Outrage over another LAPD killing
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On 5th September 2010 Manuel Jamines, a 37-year-old Guatemalan day laborer (who witnesses say was unarmed) was shot in the head and killed by an officer from the notorious Rampart Division, site of one of the worst police scandals in U.S. history. But this time, the shooting resulted in an eruption of protest, with residents angrily confronting police for several nights and an ongoing vigil to demand justice in yet another case of deadly police violence.
The killing took place in the Westlake area of LA, which is sandwiched between the increasingly gentrified downtown and the predominantly immigrant MacArthur Park neighbourhood.
Manuel was shot and killed by LAPD officer Frank Hernandez after supposedly lunging at Hernandez with a switchblade.
According to official police story, Jamines had been threatening two women with a knife. One of the women flagged down three bicycle police officers, who claimed that after they drew their weapons Manuel charged at them with the knife, and the officers responded by killing him on the spot.
Initially, Los Angeles Police Chief Charlie Beck offered a detailed account of the shooting. He emphasized that the department’s internal investigation into the shooting had only just begun and said initial accounts from witnesses and the officers involved indicate that the officer who fired acted ÔÇťin immediate defence of life.ÔÇŁ
Police maintained that Manuel refused commands to drop his weapon when he was shot. They claimed that officers recovered a knife from the scene. But residents say the official version of the shooting is full of holes. Relatives said Manuel was hard-working but struggled with alcohol on the weekends. ÔÇťHe liked to drink, but was never violent,ÔÇŁ said Juan Jamines, a cousin. ÔÇťI donÔÇÖt know why police had to kill him.ÔÇŁ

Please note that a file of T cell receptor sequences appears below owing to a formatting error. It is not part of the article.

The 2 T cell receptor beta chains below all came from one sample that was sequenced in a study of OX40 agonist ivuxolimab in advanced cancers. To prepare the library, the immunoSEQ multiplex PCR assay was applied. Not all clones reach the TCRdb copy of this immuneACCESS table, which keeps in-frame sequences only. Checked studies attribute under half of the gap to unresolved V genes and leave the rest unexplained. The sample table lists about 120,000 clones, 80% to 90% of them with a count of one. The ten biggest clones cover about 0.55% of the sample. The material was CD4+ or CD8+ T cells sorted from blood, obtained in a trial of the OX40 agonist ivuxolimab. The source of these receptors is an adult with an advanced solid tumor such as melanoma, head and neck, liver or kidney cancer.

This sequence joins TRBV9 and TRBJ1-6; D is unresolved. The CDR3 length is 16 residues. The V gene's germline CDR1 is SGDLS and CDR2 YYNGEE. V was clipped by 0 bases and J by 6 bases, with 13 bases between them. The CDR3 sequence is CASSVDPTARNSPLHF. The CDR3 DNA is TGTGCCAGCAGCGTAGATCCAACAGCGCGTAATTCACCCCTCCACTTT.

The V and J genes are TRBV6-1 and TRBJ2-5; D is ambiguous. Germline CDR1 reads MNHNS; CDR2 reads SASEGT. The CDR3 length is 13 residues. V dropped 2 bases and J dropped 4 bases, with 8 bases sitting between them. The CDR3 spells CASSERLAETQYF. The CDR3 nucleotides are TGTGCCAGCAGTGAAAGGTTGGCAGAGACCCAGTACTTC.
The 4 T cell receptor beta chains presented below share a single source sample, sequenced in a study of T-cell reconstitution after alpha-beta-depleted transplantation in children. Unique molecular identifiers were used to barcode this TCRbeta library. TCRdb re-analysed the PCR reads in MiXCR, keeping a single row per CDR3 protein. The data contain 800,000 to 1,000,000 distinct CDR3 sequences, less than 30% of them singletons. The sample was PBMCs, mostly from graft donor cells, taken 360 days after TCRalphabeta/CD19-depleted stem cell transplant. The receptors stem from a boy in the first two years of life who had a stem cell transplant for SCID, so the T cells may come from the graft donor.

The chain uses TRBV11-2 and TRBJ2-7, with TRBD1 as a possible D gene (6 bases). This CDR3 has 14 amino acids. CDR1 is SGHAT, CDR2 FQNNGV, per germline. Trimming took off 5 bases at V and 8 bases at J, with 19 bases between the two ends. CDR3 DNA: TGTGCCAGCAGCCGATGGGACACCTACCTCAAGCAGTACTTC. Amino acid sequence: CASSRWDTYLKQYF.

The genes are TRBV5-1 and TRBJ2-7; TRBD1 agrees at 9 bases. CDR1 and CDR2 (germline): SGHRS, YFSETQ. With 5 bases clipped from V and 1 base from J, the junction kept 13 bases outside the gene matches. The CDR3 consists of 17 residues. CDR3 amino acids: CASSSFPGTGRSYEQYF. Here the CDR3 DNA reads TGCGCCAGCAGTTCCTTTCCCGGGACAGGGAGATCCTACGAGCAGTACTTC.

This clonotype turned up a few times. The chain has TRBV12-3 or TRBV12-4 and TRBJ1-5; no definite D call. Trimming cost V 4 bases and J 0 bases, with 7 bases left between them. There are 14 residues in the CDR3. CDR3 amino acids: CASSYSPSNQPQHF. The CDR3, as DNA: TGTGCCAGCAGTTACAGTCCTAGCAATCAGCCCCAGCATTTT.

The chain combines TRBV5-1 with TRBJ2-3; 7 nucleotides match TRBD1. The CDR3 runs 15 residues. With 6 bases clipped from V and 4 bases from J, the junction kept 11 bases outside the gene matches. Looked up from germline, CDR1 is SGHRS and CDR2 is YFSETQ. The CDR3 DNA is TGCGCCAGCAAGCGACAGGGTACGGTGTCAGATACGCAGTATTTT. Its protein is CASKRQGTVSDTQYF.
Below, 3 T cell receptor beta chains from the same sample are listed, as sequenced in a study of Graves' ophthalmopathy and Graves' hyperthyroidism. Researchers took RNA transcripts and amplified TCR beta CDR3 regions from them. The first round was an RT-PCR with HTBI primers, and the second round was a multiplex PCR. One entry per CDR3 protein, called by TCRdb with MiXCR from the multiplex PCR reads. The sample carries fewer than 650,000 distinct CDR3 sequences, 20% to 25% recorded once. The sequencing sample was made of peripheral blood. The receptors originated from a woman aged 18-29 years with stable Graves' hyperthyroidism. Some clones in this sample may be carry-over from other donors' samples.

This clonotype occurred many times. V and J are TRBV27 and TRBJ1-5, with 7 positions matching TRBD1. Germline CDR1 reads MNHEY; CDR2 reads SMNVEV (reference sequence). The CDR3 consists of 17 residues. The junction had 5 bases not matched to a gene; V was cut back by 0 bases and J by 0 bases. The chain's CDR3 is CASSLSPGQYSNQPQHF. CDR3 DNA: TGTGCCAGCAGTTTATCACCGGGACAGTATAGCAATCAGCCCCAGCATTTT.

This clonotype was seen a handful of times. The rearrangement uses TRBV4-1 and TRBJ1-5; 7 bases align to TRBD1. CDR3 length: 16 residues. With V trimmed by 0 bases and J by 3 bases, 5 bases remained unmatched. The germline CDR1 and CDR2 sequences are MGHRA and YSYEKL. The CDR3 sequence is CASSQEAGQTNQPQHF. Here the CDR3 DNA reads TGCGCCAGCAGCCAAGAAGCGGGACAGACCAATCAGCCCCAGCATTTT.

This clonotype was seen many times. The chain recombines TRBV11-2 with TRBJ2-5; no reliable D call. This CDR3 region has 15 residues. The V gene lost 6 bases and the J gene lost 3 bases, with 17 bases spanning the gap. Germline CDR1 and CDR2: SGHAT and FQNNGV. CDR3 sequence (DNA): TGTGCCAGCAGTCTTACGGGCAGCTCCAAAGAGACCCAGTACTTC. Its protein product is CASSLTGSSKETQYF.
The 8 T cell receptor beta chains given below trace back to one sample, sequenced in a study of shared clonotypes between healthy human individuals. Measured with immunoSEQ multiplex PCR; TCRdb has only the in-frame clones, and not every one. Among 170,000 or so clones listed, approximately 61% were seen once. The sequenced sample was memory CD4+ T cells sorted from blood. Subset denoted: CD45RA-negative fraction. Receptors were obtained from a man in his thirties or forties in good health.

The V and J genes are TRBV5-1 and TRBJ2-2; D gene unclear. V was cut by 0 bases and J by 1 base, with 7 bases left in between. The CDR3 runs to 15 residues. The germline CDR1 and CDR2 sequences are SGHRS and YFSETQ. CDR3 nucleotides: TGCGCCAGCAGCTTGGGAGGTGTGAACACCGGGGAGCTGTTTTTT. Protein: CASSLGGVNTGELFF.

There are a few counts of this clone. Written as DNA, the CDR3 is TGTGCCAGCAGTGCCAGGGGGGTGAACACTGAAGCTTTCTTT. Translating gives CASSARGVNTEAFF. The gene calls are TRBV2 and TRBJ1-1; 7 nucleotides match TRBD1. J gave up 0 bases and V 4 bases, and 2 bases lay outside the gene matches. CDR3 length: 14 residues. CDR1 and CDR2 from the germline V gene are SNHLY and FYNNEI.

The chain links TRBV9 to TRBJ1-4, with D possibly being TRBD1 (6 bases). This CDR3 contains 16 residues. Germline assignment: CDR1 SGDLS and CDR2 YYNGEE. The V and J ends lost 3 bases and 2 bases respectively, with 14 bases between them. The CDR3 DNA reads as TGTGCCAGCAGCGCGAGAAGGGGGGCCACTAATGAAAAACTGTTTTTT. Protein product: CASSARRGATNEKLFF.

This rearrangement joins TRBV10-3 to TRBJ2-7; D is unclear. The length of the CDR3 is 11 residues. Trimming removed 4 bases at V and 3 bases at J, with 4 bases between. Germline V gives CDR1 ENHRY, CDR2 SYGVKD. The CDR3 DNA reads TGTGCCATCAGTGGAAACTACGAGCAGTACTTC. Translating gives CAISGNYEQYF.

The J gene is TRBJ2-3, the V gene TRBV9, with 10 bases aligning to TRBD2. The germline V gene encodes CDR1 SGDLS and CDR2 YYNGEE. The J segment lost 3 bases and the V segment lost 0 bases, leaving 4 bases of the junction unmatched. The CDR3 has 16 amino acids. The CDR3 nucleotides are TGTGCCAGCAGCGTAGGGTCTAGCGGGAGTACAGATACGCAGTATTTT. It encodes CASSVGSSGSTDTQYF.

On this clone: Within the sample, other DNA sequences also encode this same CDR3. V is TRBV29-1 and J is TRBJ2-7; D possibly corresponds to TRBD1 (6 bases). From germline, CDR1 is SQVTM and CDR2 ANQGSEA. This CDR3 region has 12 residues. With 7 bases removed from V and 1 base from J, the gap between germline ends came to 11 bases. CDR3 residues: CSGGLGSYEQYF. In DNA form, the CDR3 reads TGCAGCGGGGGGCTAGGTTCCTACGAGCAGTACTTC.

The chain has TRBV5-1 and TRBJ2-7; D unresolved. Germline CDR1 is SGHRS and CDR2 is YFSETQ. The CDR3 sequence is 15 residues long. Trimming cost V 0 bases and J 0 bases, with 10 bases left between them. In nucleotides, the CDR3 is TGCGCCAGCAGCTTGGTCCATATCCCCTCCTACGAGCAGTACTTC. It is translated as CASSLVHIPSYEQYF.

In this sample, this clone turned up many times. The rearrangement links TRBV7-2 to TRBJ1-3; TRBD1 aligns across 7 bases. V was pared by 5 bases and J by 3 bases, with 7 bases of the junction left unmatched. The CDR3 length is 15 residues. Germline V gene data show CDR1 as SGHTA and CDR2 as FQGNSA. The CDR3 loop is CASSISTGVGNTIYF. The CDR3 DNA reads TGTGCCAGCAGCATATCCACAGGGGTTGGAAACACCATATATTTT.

Whilst at the Guatemalan ConsulateÔÇÖs office to discuss the transfer of ManuelÔÇÖsÔÇÖ body to Nahuala, Solola, (his hometown in Guatemala), Juan and two other cousins said they wanted answers from the police. They had also pleaded with the community to remain calm; ÔÇťWe donÔÇÖt want problems,ÔÇŁ Juan Jamines said. ÔÇťWe just want justice.ÔÇŁ
On the three nights following the killing, residents and activists turned out for angry demonstrations, with some throwing rocks at police and setting dumpsters on fire. The protests ended with clashes between police and protesters and dozens of people were arrested.
Campaigners maintained that the media took the police side and hinted that the confrontations were the work of “outside agitators.” LA Mayor Antonio Villaraigosa called the officer a hero, according to the KPCC radio station in Pasadena.
It was claimed that the officer who fired the two shots that killed Manuel was Frank Hernandez. He has two other prior shootings of civilians and has a reputation for brutality. Je 2008, Officer Hernandez shot Joseph Wolf, then 18, in the back of his left thigh. Police Hernandez then fabricated a story that Wolf had a gun and shot him in defence. No gun was found at the scene, but police charged Wolf with assault with a deadly weapon.
Charges against the victim were later dropped by the district attorney as baseless. WolfÔÇÖs lawyer said that the charges against Joseph were falsely brought up to cover up the unlawful use of force by policeman Hernandez. Hernandez was allowed to continue to be on patrol.
Police in Los Angeles have a long history of planting weapons on dead or shot civilians to cover up their deadly, unlawful and racist use of violence against Blacks, Chicanos and Central Americans.
Outrage over LAPD Killing of Manuel Jamines
24Th septembro 2010
LAPD shooting stirs residents’ Kolero
15Th septembro 2010
Manuel Jamines, Guatemalan Day Laborer Killed by LA Police
12Th septembro 2010
Lack of transparency hurts police-community relations in LA (Video)
9Th septembro 2010
Justice for Manuel Jamines (Fluganto)